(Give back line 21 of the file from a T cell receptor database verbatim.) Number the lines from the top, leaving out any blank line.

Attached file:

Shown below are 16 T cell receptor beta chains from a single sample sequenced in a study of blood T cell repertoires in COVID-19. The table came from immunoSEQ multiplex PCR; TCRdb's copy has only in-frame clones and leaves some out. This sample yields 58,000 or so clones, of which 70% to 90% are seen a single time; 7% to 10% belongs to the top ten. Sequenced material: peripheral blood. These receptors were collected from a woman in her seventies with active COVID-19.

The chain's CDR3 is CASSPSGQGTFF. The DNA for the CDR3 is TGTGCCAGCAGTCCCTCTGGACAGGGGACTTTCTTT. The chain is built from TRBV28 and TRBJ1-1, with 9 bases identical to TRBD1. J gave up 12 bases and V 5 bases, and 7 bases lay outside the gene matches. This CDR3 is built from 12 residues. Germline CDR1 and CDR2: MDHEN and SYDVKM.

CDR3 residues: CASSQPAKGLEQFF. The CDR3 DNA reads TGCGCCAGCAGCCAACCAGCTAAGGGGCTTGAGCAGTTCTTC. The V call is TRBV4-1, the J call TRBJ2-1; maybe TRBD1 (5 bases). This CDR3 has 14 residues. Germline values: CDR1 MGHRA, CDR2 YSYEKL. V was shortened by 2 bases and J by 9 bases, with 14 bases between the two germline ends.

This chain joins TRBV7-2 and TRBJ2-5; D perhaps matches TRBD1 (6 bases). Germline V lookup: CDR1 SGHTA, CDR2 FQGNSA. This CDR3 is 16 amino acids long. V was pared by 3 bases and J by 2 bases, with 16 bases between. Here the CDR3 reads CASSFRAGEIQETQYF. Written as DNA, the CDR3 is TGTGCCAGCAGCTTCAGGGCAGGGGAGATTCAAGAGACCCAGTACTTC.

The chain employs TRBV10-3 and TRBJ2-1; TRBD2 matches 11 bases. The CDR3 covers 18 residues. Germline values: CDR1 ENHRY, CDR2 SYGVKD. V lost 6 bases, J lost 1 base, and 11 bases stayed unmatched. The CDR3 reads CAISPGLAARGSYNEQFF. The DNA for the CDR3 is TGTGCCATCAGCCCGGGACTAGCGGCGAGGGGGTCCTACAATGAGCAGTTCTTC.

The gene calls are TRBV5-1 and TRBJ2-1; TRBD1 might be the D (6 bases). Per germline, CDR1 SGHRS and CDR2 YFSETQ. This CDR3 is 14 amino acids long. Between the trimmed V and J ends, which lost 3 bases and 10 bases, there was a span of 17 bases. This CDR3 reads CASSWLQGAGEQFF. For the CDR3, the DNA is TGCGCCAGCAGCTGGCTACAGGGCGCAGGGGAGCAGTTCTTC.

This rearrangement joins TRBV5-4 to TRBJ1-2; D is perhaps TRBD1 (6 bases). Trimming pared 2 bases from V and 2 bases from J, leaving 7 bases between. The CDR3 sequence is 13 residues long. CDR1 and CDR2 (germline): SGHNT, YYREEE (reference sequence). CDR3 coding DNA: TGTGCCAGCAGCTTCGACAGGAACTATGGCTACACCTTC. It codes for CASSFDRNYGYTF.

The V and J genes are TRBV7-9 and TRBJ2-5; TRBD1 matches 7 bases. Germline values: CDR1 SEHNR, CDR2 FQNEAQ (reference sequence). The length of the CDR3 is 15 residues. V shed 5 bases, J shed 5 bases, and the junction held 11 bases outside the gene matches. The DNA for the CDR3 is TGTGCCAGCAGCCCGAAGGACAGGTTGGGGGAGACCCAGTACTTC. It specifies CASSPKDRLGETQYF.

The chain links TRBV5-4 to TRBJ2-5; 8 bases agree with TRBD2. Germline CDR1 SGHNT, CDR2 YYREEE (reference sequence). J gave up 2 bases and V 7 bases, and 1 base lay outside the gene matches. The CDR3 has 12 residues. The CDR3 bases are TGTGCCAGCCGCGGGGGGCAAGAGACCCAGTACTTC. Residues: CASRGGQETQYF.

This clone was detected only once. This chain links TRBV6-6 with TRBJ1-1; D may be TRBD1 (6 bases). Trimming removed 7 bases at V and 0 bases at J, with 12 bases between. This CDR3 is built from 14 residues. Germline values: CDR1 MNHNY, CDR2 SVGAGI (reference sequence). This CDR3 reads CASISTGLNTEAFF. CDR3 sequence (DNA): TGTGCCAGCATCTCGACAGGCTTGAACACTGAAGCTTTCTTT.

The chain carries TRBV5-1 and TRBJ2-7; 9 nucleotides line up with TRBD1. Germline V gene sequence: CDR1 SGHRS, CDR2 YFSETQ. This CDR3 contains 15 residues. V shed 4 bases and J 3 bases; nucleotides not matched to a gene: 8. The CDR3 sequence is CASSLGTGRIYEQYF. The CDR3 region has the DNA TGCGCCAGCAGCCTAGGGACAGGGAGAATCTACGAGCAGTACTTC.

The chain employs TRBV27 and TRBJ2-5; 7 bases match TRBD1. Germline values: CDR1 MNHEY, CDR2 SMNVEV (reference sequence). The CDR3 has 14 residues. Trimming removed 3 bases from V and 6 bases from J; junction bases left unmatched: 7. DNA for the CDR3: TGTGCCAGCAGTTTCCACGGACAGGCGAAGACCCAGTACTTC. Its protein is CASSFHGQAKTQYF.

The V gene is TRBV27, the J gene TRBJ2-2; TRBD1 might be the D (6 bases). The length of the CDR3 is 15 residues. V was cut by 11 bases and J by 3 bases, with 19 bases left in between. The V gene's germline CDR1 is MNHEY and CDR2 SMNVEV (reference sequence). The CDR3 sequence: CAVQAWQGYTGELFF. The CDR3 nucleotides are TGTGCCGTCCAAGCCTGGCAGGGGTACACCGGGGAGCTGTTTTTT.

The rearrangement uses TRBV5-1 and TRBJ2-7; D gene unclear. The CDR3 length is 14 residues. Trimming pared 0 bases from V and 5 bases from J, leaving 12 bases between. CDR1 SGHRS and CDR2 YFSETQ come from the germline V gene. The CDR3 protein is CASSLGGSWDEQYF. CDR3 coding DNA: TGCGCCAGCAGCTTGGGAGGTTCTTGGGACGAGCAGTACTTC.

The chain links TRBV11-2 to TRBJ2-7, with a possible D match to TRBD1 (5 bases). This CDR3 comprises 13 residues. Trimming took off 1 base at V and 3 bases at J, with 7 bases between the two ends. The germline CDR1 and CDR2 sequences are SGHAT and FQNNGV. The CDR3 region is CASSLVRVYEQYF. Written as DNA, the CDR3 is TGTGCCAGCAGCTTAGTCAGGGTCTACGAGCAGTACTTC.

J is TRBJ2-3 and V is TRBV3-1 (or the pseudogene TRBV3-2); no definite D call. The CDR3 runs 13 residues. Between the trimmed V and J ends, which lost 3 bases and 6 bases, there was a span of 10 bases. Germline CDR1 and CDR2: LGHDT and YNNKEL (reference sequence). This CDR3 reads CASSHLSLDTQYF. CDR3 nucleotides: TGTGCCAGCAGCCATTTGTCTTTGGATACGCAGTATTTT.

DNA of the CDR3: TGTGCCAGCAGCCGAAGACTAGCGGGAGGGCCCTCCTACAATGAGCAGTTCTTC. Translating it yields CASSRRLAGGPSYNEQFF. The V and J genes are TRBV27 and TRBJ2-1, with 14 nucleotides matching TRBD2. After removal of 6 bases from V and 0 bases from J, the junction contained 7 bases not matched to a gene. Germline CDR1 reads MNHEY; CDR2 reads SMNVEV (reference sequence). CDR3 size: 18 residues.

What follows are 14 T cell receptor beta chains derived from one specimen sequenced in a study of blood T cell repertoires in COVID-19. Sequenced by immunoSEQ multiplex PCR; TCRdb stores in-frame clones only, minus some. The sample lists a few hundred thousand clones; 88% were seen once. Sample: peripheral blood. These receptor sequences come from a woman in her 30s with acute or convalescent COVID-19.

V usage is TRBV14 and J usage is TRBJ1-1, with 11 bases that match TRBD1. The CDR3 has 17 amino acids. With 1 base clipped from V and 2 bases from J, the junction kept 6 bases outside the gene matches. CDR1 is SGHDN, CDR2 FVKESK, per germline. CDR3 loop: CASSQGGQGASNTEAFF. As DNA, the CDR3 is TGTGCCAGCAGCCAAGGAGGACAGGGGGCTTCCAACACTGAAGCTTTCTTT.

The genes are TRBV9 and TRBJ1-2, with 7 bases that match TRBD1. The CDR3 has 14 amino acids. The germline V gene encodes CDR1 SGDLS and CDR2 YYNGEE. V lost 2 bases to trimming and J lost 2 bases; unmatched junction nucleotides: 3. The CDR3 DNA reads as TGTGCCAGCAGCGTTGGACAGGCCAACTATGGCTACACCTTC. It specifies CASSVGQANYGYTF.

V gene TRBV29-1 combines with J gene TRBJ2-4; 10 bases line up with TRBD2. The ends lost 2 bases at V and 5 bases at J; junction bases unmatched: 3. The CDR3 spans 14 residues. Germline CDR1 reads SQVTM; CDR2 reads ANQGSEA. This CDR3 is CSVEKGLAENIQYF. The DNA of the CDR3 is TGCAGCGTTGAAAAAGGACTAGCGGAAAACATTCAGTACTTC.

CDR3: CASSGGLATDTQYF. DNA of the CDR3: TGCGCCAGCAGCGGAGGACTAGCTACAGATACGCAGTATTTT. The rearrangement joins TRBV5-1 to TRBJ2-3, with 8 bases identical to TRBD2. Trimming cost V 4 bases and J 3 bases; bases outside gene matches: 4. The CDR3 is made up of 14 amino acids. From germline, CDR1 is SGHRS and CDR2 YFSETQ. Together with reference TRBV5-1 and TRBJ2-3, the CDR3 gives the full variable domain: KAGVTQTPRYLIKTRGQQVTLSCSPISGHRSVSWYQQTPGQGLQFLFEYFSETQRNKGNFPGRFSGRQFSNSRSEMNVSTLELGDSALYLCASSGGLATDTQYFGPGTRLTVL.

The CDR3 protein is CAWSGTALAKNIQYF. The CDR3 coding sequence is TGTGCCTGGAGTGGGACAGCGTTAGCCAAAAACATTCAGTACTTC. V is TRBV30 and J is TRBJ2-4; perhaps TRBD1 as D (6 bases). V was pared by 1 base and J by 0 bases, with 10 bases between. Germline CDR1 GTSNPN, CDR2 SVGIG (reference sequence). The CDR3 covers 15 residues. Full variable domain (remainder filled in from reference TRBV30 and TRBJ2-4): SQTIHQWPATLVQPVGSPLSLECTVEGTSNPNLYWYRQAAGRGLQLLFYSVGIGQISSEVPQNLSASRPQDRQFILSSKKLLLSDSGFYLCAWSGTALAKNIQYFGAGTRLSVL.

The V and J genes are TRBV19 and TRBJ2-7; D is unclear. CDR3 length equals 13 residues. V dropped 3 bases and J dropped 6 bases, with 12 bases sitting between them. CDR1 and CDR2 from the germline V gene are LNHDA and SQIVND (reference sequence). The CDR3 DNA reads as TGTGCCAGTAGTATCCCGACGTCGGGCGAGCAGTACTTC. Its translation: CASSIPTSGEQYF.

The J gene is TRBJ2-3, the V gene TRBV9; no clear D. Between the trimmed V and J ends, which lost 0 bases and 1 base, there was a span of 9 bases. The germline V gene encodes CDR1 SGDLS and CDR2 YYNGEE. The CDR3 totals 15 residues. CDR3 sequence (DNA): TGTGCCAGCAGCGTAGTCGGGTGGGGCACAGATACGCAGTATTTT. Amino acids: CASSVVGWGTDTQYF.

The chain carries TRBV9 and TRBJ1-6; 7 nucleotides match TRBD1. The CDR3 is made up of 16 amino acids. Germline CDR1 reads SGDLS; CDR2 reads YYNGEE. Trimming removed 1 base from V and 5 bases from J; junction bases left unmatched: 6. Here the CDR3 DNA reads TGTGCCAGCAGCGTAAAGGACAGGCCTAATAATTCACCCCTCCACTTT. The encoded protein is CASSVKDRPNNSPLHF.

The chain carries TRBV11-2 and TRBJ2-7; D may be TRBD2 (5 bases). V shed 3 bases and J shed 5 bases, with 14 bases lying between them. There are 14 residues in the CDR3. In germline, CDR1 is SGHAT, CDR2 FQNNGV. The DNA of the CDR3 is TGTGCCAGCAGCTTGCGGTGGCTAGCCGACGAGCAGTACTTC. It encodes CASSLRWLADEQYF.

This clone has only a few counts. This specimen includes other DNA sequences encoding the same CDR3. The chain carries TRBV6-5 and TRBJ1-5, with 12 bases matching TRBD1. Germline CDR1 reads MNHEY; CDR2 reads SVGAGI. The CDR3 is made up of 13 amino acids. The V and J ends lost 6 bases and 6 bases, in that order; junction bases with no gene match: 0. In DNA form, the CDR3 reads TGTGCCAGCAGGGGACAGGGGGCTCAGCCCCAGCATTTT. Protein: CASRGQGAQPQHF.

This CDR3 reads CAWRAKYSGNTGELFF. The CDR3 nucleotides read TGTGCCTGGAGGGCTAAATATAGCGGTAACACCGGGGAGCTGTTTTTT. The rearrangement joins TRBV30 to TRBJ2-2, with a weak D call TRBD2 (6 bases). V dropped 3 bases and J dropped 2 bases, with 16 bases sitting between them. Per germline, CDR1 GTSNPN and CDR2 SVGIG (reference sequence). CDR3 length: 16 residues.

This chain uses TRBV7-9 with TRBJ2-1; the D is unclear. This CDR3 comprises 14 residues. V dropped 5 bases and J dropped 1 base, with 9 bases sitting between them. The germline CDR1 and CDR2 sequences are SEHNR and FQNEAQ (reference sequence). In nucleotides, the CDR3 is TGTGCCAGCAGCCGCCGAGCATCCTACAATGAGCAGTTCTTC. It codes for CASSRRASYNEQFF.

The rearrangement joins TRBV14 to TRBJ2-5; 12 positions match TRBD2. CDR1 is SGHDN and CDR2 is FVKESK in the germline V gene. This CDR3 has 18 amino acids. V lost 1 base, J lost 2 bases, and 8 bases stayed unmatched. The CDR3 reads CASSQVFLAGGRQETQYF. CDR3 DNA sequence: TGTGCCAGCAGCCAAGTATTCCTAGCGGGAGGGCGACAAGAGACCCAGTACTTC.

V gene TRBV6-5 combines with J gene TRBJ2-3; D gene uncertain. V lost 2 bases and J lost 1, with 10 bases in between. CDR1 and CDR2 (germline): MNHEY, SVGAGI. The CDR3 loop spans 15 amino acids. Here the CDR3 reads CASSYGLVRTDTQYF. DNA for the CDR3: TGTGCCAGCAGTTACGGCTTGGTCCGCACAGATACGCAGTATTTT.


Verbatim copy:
V gene TRBV29-1 combines with J gene TRBJ2-4; 10 bases line up with TRBD2. The ends lost 2 bases at V and 5 bases at J; junction bases unmatched: 3. The CDR3 spans 14 residues. Germline CDR1 reads SQVTM; CDR2 reads ANQGSEA. This CDR3 is CSVEKGLAENIQYF. The DNA of the CDR3 is TGCAGCGTTGAAAAAGGACTAGCGGAAAACATTCAGTACTTC.